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Her Life, Her Choice: Optimizing HIV Care in Women of Childbearing Age

Linda-Gail Bekker, MBChB, DTM&H, DCH, FCP(SA), PhD

Desmond Tutu HIV Centre
Past President
International AIDS Society
Faculty of Health Sciences
University of Cape Town,
Cape Town, South Africa

Linda-Gail Bekker, MBChB, DTMH, DCH, FCP(SA), PhD, has no relevant conflicts of interest to report.

View ClinicalThoughts from this Author

Released: October 25, 2019

I recall the early years of caring for women living with HIV. I was trying to set up a new ARV clinic in the 2000s in South Africa, and drugs were so limited and so precious that we had to ration who got them. This meant that these drugs went to people who had children and had shown “community value.” In many cases, these people were women who were bewildered by their diagnosis of HIV and faced an uncertain future. Compounding this distressing time, there was also an unspoken but pervasive sense that any more pregnancies would be considered irresponsible, not worthy of precious ARVs, and certainly not to be encouraged.

We’ve Come a Long Way…Women Now Have Choices!
So many things have changed since those early years of HIV treatment, and women are now truly living with HIV. First, with the availability of newer ARVs, we now care for women in an era when an undetectable viral load means untransmittable virus to sexual partners (U=U). We’ve heard from so many patients how incredibly liberating this is. Second, we now know how to advise patients on safer conception, even when relationships are serodiscordant, how to ensure with near certainty that a baby is born free of HIV infection, and how to lovingly breastfeed a new baby even while living with HIV. This all means that people are now free to make reproductive choices that best fit their individual situation, which can be so immensely personal for them and their families.

These choices are ever so important in light of a recent commission that advocated for defining sexual and reproductive health as not simply the absence of disease but as a state of physical, emotional, mental, and social well-being. As such, all individuals have a right to make decisions governing their body and to access services supporting that right, which includes:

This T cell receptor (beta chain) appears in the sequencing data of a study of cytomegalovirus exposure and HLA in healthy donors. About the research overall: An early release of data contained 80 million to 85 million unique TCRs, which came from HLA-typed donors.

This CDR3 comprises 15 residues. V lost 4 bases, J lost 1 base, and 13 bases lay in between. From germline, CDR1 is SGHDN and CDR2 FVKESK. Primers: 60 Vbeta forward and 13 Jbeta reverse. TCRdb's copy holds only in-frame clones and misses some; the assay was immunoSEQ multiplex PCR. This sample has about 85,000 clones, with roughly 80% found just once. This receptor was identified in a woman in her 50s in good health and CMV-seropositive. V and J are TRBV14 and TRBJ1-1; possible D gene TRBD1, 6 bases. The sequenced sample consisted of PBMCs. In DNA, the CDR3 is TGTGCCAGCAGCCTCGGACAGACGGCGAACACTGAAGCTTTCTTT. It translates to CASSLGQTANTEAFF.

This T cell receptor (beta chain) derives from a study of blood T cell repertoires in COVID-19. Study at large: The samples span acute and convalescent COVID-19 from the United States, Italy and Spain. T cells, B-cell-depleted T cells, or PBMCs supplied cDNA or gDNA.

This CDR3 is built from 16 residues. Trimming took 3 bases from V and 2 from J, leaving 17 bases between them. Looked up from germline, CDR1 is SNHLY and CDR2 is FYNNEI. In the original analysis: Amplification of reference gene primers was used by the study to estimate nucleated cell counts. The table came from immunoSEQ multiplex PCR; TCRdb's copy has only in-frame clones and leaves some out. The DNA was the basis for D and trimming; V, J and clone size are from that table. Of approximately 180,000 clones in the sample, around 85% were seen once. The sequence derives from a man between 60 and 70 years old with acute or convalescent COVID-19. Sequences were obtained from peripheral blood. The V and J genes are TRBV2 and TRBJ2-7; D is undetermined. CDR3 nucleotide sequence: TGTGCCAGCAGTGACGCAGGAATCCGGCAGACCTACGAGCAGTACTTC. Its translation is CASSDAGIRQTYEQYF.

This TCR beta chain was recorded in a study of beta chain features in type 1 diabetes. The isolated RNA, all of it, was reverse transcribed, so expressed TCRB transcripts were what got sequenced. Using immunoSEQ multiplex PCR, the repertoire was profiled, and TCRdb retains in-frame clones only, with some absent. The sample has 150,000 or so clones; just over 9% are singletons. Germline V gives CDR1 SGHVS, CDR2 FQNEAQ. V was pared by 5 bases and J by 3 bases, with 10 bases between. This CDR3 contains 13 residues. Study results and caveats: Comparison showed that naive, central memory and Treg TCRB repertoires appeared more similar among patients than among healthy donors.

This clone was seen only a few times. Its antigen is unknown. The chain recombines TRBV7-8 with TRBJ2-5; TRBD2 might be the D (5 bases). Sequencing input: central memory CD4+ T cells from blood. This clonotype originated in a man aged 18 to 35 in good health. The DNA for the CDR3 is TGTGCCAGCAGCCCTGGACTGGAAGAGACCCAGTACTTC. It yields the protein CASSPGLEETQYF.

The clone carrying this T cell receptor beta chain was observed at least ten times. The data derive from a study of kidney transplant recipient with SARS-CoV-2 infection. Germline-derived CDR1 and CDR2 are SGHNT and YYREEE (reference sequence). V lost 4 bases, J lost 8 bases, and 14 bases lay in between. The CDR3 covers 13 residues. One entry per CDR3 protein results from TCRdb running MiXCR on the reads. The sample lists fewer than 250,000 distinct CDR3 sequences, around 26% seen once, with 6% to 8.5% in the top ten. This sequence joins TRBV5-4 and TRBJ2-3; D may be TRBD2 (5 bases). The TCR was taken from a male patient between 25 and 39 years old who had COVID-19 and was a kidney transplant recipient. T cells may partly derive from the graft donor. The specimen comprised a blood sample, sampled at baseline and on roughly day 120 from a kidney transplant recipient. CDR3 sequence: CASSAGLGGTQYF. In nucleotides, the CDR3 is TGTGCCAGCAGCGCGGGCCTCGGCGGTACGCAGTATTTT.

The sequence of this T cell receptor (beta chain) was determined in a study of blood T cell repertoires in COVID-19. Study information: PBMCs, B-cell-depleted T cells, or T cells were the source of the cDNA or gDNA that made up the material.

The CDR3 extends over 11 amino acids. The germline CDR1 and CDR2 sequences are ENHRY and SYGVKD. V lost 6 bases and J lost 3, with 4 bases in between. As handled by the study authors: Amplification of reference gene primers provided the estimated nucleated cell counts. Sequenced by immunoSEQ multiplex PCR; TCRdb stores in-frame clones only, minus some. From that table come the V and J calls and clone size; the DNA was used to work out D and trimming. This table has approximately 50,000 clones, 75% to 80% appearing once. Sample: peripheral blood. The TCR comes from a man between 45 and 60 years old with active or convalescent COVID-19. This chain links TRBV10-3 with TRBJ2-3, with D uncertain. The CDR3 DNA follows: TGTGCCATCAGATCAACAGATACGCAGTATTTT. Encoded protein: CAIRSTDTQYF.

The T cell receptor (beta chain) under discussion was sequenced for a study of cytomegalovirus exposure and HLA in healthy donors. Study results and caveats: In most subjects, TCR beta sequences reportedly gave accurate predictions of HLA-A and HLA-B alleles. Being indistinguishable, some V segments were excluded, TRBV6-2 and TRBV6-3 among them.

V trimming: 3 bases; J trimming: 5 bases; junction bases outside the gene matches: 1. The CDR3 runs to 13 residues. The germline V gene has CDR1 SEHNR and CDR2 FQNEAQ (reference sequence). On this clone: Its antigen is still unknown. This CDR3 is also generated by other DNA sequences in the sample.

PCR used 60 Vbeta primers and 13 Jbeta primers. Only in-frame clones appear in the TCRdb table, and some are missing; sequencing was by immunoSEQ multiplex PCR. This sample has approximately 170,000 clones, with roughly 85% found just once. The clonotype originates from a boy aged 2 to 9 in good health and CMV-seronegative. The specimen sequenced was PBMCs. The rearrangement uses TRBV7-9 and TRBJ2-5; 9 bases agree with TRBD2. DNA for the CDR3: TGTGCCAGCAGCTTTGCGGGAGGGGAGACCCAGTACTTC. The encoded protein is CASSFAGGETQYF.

• having their bodily integrity, privacy, and personal autonomy respected
  • freely defining their own sexuality, including sexual orientation and gender identity and expression
  • deciding whether and when to be sexually active
  • choosing their sexual partners
  • having safe and pleasurable sexual experiences
  • deciding whether, when, and whom to marry
  • deciding whether, when, and by what means to have a child or children and how many children to have
  • having access over their lifetime to the information, resources, services, and support necessary to achieve all of the above, free from discrimination, coercion, exploitation, and violence

If we say that HIV is now a chronic disease in which longevity is restored, then the quality of life that goes with this must also be restored. We empower the women in our care so much when we put decision-making about their sexual and reproductive lives squarely back in their hands. This can be meaningful only when they are also given all the relevant facts and information, clearly and unambiguously. When counseling a young woman today, whether pregnant or not, whether contemplating pre-exposure prophylaxis or thinking about contraceptive options in ART, my approach is the same: clear, relevant information; a listening ear; and an open, unbiased conversation. Through this approach, we enable women to make an informed decision.